What If a Teen With Divorced Parents Wants to Live With the Opposite Parent?

By Beverly Bird

The laws in every state dictate that in a custody dispute, when parents can't agree, the court has the absolute right to decide where a child will live until she reaches the age of majority. However, it can be difficult to force an older child to live in a home if she doesn't want to be there. It’s not unheard of for an adolescent to simply run away rather than live where a judge has told her she must. For this reason, most states will at least consider a teenager's wishes.

Chronological Age

Most state laws require a judge to ascertain a child’s maturity before deciding to give her wishes any weight. According to the American Bar Association, only West Virginia and Georgia include a specific chronological age in their statutes for when a judge must accommodate the preference of the child. That age is 14. In all other states, the older a child is, the more likely a judge is to acquiesce to her preference. A judge might not honor a 14-year-old’s wishes, but will almost always accommodate a 17-year-old. An 18-year-old can usually make her own decision without court approval, even if she is still in high school, if her state’s age of majority is 18.

Underlying Reasons

Other than in Georgia and West Virginia, judges will investigate a teenager's reasons for wanting to change custody before making a decision. This is commonly accomplished during a private conversation in the judge’s chambers, not in open court. If a judge suspects the teenager's wishes are not in her own best interest -- for example, if she wants to go live with her father because rules are virtually non-existent in his household, or because he has somehow bribed or influenced her into making this decision -- the court probably won’t honor her wishes. If a judge suspects undue influence, he might order the intervention of a mental health professional to uncover the true reasons behind the teenager’s request.

Divorce is never easy, but we can help. Learn More

Parental Suitability

Even in Georgia and West Virginia, if the court determines that a parent is unfit, it does not have to award custody to that parent when a teenager requests it. If a teen’s reasons for wanting to live with her other parent are pure and logical, but that parent has a documented drug or alcohol problem or frequent brushes with the law, the judge does not have to transfer custody. This would not be in the best interests of the child.

Weight of the Teen’s Decision

When there is an existing custody order, and a teenager wants to change that order, her wishes are usually the focus of the court’s deliberations. However, when custody is being determined for the first time, such as when parents separate or divorce, states have different criteria for including a teen’s wishes in the decision. In most cases, her desires are only one factor in determining custody. In North Carolina, the judge may or may not even interview the child; it’s up to his discretion. According to the Oregon State Bar Association, judges in that state prefer not to take a child’s wishes into consideration when establishing an initial custody order, but they sometimes will.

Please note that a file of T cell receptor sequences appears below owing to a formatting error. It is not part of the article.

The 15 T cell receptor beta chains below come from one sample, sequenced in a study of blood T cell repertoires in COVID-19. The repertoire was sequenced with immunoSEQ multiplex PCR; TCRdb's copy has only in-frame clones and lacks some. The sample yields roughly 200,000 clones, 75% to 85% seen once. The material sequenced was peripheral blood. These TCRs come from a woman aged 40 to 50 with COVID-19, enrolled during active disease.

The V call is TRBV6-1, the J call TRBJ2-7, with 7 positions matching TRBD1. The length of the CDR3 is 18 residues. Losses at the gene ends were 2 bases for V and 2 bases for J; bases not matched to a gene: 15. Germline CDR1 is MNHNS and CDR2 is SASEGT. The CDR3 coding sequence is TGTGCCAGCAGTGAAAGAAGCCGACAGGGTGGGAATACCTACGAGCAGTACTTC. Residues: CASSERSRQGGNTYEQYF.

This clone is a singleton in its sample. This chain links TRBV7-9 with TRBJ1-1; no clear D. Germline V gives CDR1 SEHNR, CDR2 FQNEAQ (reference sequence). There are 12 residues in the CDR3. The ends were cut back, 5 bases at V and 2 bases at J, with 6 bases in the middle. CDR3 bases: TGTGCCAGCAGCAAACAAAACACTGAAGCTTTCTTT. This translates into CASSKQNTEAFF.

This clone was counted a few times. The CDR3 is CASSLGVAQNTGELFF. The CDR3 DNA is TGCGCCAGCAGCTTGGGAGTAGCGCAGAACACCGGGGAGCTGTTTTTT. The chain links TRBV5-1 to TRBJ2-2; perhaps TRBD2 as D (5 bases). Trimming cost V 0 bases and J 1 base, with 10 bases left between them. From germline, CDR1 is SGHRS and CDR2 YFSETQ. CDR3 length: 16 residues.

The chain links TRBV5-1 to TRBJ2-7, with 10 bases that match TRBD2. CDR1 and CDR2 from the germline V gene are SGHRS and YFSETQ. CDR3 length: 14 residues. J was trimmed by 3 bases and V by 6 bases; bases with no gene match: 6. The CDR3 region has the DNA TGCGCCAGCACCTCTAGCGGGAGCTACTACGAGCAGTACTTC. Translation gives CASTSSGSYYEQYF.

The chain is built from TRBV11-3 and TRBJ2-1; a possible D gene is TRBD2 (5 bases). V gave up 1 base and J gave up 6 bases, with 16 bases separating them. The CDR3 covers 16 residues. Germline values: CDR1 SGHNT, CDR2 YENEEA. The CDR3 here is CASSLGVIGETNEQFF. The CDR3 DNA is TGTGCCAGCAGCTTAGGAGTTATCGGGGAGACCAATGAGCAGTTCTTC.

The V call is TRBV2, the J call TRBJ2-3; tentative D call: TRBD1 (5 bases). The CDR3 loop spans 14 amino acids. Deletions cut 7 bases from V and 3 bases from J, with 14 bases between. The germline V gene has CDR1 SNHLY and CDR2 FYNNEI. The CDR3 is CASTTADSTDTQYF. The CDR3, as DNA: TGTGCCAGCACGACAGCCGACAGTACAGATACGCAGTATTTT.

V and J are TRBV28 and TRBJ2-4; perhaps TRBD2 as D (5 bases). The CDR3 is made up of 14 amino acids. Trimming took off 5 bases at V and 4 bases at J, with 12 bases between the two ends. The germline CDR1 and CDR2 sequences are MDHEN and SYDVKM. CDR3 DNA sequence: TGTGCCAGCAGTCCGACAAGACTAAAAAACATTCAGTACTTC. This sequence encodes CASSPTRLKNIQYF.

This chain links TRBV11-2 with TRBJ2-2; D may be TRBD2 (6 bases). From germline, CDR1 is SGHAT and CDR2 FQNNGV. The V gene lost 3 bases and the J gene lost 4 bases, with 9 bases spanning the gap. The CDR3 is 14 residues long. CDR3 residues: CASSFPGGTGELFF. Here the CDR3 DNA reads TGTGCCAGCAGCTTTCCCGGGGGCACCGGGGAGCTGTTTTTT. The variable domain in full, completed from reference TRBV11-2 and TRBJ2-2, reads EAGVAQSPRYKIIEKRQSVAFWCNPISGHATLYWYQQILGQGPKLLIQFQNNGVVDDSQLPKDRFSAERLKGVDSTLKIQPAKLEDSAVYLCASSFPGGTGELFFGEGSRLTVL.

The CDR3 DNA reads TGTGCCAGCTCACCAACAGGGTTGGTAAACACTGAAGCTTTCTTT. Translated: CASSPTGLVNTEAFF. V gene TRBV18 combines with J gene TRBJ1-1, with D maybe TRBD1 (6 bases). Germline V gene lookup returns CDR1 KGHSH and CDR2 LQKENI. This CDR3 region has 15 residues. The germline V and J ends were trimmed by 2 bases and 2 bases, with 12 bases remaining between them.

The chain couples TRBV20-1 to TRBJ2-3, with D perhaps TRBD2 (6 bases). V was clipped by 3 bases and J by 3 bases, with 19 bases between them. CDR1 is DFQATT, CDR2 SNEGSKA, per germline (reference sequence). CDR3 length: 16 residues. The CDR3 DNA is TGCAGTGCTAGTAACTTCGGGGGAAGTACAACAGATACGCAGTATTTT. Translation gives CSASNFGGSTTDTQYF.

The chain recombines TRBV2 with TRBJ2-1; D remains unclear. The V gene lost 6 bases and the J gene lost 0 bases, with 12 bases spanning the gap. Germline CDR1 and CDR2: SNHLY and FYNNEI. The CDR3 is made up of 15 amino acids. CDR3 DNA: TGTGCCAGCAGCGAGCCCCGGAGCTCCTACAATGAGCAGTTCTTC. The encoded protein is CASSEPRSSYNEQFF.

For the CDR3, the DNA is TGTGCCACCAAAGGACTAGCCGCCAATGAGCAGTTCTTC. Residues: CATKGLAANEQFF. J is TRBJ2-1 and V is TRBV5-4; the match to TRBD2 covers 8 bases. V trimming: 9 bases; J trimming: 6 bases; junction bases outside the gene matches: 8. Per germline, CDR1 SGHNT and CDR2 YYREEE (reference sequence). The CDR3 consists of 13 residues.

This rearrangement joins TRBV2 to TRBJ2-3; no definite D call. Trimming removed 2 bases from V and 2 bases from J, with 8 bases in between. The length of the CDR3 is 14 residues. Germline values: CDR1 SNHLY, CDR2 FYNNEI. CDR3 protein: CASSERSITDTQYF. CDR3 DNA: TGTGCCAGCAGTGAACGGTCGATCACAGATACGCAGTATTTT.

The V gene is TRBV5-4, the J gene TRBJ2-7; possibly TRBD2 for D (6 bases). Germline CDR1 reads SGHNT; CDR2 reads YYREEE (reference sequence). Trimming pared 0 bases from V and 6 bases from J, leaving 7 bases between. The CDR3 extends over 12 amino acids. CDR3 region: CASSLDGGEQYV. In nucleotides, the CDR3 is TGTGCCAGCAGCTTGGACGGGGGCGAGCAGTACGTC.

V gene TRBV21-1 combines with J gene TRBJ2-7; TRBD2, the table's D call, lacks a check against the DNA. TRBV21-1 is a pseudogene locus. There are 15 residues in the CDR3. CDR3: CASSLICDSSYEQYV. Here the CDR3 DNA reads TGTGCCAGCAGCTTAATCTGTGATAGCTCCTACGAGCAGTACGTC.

Divorce is never easy, but we can help. Learn More
The Legal Age in California for Choosing to Live With Your Mom or Your Dad

References

Related articles

If You Get Divorced in Georgia Can You Move to a Different State With Your Kids?

Before 2003, Georgia was one of the more lenient states when allowing a custodial parent to move away or relocate with her children post-divorce. The courts put the burden of proof on the non-custodial parent to convince a judge that such a move would actually be harmful to the children, and this could be difficult to establish. The Georgia Supreme Court reversed this position in the case of Bodne v. Bodne in 2003. At the time of publication, the custodial parent has the burden of proof to establish that a move would improve the children’s lives more than the separation from their other parent would harm them.

California Laws on Teenage Custody Wishes

Custody determinations often have a significant impact on the life of a child. For that reason, California law provides judges with the discretion to consider a teenager's preference, if the child is capable of making a reasonable choice. Also, teenagers 14 and older may generally participate in the proceedings and offer input, regardless of whether the court ultimately considers the child's preference.

Child Custody Rights for 12 Years & Older

Establishing child custody can be a highly contentious aspect of divorce. Although each parent may feel entitled to a certain amount of contact and authority over a child, custody decisions are made according to what is best for the child. In cases where the child is of sufficient age to understand the nature of the proceedings, his or her participation and preference might be considered by the court. Understanding how state law impacts the custody rights of your pre-teen or teenage child will help you better prepare for the custody process.

Get Divorced Online

Related articles

What Age Do Children in Utah Have Rights to Choose Which Parent to Live With in a Divorce?

In Utah, the wishes of a child are one factor a court may consider when determining the custody arrangement following a ...

What Age Can a Child Decide Custody?

Most state courts are well aware that children – particularly teenagers – can have firm feelings of their own ...

How Is Child Custody Decided In Divorce?

Every state defers to a concept called the “best interests of the child” when deciding custody issues. But different ...

How Old Must a Minor Be in Kentucky Before He Has a Say in Custody & Visitation?

Parents are often vocal about their preferences in a custody battle. However, a child also may have an opinion about ...

Browse by category
Ready to Begin? GET STARTED